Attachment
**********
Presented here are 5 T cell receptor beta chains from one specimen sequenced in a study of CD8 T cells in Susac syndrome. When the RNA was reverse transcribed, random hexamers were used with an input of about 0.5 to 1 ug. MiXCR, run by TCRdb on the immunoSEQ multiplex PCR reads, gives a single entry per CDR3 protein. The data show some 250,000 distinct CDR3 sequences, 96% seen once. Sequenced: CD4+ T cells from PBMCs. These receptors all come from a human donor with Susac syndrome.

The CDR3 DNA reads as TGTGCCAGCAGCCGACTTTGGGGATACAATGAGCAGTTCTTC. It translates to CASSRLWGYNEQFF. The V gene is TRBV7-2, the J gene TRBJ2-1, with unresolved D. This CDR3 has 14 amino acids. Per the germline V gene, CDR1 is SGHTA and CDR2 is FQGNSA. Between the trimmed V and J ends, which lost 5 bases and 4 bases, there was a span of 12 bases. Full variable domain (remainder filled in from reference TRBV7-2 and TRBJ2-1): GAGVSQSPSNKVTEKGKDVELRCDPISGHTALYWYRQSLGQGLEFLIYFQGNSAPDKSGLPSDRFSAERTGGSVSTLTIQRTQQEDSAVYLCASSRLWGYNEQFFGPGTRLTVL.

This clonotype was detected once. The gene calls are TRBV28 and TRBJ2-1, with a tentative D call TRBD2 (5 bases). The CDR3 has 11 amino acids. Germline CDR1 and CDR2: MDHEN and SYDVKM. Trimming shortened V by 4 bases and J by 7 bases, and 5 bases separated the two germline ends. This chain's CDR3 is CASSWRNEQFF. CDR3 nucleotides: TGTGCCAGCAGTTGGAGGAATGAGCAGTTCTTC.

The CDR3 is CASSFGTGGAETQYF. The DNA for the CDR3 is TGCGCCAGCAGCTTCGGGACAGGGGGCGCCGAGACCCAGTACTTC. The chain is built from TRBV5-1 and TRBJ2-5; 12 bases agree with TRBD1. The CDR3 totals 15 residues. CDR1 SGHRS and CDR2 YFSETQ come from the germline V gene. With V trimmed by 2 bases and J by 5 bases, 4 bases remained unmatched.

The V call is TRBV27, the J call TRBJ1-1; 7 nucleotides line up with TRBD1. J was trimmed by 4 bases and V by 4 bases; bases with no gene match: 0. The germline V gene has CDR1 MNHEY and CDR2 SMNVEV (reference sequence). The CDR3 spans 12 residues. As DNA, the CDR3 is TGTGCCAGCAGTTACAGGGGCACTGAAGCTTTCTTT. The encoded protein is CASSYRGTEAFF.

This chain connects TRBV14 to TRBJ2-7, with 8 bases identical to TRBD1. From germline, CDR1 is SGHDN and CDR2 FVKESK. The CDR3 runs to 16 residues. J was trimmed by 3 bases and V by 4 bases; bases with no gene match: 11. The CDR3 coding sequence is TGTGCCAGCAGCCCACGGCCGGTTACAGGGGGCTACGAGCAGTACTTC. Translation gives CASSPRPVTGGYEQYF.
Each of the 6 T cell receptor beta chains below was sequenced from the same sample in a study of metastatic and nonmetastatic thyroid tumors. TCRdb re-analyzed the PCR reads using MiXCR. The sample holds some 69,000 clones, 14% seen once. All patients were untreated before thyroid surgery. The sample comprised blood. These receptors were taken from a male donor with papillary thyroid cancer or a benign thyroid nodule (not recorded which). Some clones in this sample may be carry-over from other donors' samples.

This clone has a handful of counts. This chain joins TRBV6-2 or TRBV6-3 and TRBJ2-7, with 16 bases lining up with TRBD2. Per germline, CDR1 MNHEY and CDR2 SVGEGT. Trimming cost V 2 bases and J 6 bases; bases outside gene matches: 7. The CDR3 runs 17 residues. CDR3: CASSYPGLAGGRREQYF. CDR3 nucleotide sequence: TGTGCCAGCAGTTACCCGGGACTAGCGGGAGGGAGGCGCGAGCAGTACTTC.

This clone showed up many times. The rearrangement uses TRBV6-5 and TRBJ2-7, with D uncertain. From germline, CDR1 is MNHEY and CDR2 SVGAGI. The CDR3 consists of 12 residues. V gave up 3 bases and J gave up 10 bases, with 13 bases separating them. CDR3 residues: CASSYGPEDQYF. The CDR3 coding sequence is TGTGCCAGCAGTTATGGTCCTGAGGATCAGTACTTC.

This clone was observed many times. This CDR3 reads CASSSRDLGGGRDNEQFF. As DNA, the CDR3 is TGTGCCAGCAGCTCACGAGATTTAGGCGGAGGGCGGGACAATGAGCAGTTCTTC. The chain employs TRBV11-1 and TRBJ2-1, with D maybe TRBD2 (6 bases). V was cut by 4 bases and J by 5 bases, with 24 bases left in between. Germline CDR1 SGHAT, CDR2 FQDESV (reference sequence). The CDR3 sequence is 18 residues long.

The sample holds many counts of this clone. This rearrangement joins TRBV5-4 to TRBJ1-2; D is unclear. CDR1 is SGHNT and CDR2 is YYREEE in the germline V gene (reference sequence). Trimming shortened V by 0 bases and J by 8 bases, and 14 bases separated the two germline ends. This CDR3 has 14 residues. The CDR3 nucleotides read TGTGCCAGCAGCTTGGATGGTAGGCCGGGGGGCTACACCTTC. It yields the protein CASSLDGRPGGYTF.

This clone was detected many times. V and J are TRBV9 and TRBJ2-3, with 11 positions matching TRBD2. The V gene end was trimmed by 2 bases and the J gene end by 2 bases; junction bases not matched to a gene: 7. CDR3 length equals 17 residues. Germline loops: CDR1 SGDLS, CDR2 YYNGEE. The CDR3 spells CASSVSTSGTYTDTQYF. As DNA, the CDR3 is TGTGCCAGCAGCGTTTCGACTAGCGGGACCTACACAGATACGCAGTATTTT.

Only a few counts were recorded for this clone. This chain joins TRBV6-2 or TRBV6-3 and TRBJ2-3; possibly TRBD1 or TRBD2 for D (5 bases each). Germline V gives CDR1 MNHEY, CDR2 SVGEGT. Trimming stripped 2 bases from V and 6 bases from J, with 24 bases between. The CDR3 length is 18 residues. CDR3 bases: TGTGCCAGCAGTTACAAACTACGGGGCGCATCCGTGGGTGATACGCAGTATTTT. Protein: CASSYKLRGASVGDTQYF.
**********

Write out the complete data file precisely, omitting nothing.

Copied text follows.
Presented here are 5 T cell receptor beta chains from one specimen sequenced in a study of CD8 T cells in Susac syndrome. When the RNA was reverse transcribed, random hexamers were used with an input of about 0.5 to 1 ug. MiXCR, run by TCRdb on the immunoSEQ multiplex PCR reads, gives a single entry per CDR3 protein. The data show some 250,000 distinct CDR3 sequences, 96% seen once. Sequenced: CD4+ T cells from PBMCs. These receptors all come from a human donor with Susac syndrome.

The CDR3 DNA reads as TGTGCCAGCAGCCGACTTTGGGGATACAATGAGCAGTTCTTC. It translates to CASSRLWGYNEQFF. The V gene is TRBV7-2, the J gene TRBJ2-1, with unresolved D. This CDR3 has 14 amino acids. Per the germline V gene, CDR1 is SGHTA and CDR2 is FQGNSA. Between the trimmed V and J ends, which lost 5 bases and 4 bases, there was a span of 12 bases. Full variable domain (remainder filled in from reference TRBV7-2 and TRBJ2-1): GAGVSQSPSNKVTEKGKDVELRCDPISGHTALYWYRQSLGQGLEFLIYFQGNSAPDKSGLPSDRFSAERTGGSVSTLTIQRTQQEDSAVYLCASSRLWGYNEQFFGPGTRLTVL.

This clonotype was detected once. The gene calls are TRBV28 and TRBJ2-1, with a tentative D call TRBD2 (5 bases). The CDR3 has 11 amino acids. Germline CDR1 and CDR2: MDHEN and SYDVKM. Trimming shortened V by 4 bases and J by 7 bases, and 5 bases separated the two germline ends. This chain's CDR3 is CASSWRNEQFF. CDR3 nucleotides: TGTGCCAGCAGTTGGAGGAATGAGCAGTTCTTC.

The CDR3 is CASSFGTGGAETQYF. The DNA for the CDR3 is TGCGCCAGCAGCTTCGGGACAGGGGGCGCCGAGACCCAGTACTTC. The chain is built from TRBV5-1 and TRBJ2-5; 12 bases agree with TRBD1. The CDR3 totals 15 residues. CDR1 SGHRS and CDR2 YFSETQ come from the germline V gene. With V trimmed by 2 bases and J by 5 bases, 4 bases remained unmatched.

The V call is TRBV27, the J call TRBJ1-1; 7 nucleotides line up with TRBD1. J was trimmed by 4 bases and V by 4 bases; bases with no gene match: 0. The germline V gene has CDR1 MNHEY and CDR2 SMNVEV (reference sequence). The CDR3 spans 12 residues. As DNA, the CDR3 is TGTGCCAGCAGTTACAGGGGCACTGAAGCTTTCTTT. The encoded protein is CASSYRGTEAFF.

This chain connects TRBV14 to TRBJ2-7, with 8 bases identical to TRBD1. From germline, CDR1 is SGHDN and CDR2 FVKESK. The CDR3 runs to 16 residues. J was trimmed by 3 bases and V by 4 bases; bases with no gene match: 11. The CDR3 coding sequence is TGTGCCAGCAGCCCACGGCCGGTTACAGGGGGCTACGAGCAGTACTTC. Translation gives CASSPRPVTGGYEQYF.
Each of the 6 T cell receptor beta chains below was sequenced from the same sample in a study of metastatic and nonmetastatic thyroid tumors. TCRdb re-analyzed the PCR reads using MiXCR. The sample holds some 69,000 clones, 14% seen once. All patients were untreated before thyroid surgery. The sample comprised blood. These receptors were taken from a male donor with papillary thyroid cancer or a benign thyroid nodule (not recorded which). Some clones in this sample may be carry-over from other donors' samples.

This clone has a handful of counts. This chain joins TRBV6-2 or TRBV6-3 and TRBJ2-7, with 16 bases lining up with TRBD2. Per germline, CDR1 MNHEY and CDR2 SVGEGT. Trimming cost V 2 bases and J 6 bases; bases outside gene matches: 7. The CDR3 runs 17 residues. CDR3: CASSYPGLAGGRREQYF. CDR3 nucleotide sequence: TGTGCCAGCAGTTACCCGGGACTAGCGGGAGGGAGGCGCGAGCAGTACTTC.

This clone showed up many times. The rearrangement uses TRBV6-5 and TRBJ2-7, with D uncertain. From germline, CDR1 is MNHEY and CDR2 SVGAGI. The CDR3 consists of 12 residues. V gave up 3 bases and J gave up 10 bases, with 13 bases separating them. CDR3 residues: CASSYGPEDQYF. The CDR3 coding sequence is TGTGCCAGCAGTTATGGTCCTGAGGATCAGTACTTC.

This clone was observed many times. This CDR3 reads CASSSRDLGGGRDNEQFF. As DNA, the CDR3 is TGTGCCAGCAGCTCACGAGATTTAGGCGGAGGGCGGGACAATGAGCAGTTCTTC. The chain employs TRBV11-1 and TRBJ2-1, with D maybe TRBD2 (6 bases). V was cut by 4 bases and J by 5 bases, with 24 bases left in between. Germline CDR1 SGHAT, CDR2 FQDESV (reference sequence). The CDR3 sequence is 18 residues long.

The sample holds many counts of this clone. This rearrangement joins TRBV5-4 to TRBJ1-2; D is unclear. CDR1 is SGHNT and CDR2 is YYREEE in the germline V gene (reference sequence). Trimming shortened V by 0 bases and J by 8 bases, and 14 bases separated the two germline ends. This CDR3 has 14 residues. The CDR3 nucleotides read TGTGCCAGCAGCTTGGATGGTAGGCCGGGGGGCTACACCTTC. It yields the protein CASSLDGRPGGYTF.

This clone was detected many times. V and J are TRBV9 and TRBJ2-3, with 11 positions matching TRBD2. The V gene end was trimmed by 2 bases and the J gene end by 2 bases; junction bases not matched to a gene: 7. CDR3 length equals 17 residues. Germline loops: CDR1 SGDLS, CDR2 YYNGEE. The CDR3 spells CASSVSTSGTYTDTQYF. As DNA, the CDR3 is TGTGCCAGCAGCGTTTCGACTAGCGGGACCTACACAGATACGCAGTATTTT.

Only a few counts were recorded for this clone. This chain joins TRBV6-2 or TRBV6-3 and TRBJ2-3; possibly TRBD1 or TRBD2 for D (5 bases each). Germline V gives CDR1 MNHEY, CDR2 SVGEGT. Trimming stripped 2 bases from V and 6 bases from J, with 24 bases between. The CDR3 length is 18 residues. CDR3 bases: TGTGCCAGCAGTTACAAACTACGGGGCGCATCCGTGGGTGATACGCAGTATTTT. Protein: CASSYKLRGASVGDTQYF.